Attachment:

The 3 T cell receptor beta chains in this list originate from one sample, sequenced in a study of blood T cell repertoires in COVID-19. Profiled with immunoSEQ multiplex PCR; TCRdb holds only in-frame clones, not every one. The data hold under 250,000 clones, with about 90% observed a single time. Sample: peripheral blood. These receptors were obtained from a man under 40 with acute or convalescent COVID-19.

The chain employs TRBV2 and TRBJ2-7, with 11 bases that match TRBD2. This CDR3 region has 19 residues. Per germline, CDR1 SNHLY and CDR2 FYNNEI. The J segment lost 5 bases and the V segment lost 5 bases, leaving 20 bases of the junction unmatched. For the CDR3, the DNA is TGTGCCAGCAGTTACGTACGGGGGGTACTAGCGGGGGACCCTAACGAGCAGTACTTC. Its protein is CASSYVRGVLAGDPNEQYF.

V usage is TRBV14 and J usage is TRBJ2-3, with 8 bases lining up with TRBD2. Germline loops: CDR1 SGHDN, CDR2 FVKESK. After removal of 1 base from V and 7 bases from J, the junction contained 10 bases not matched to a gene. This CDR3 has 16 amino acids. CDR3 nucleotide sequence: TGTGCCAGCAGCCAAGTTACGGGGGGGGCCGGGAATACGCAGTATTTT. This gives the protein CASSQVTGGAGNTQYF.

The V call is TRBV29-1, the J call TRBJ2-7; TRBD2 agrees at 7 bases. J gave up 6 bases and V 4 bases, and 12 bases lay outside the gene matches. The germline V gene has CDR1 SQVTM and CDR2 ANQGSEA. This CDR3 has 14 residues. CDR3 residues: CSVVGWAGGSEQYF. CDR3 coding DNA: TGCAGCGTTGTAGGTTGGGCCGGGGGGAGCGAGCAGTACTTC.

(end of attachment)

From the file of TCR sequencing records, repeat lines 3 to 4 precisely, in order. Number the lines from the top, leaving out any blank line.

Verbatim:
V usage is TRBV14 and J usage is TRBJ2-3, with 8 bases lining up with TRBD2. Germline loops: CDR1 SGHDN, CDR2 FVKESK. After removal of 1 base from V and 7 bases from J, the junction contained 10 bases not matched to a gene. This CDR3 has 16 amino acids. CDR3 nucleotide sequence: TGTGCCAGCAGCCAAGTTACGGGGGGGGCCGGGAATACGCAGTATTTT. This gives the protein CASSQVTGGAGNTQYF.

The V call is TRBV29-1, the J call TRBJ2-7; TRBD2 agrees at 7 bases. J gave up 6 bases and V 4 bases, and 12 bases lay outside the gene matches. The germline V gene has CDR1 SQVTM and CDR2 ANQGSEA. This CDR3 has 14 residues. CDR3 residues: CSVVGWAGGSEQYF. CDR3 coding DNA: TGCAGCGTTGTAGGTTGGGCCGGGGGGAGCGAGCAGTACTTC.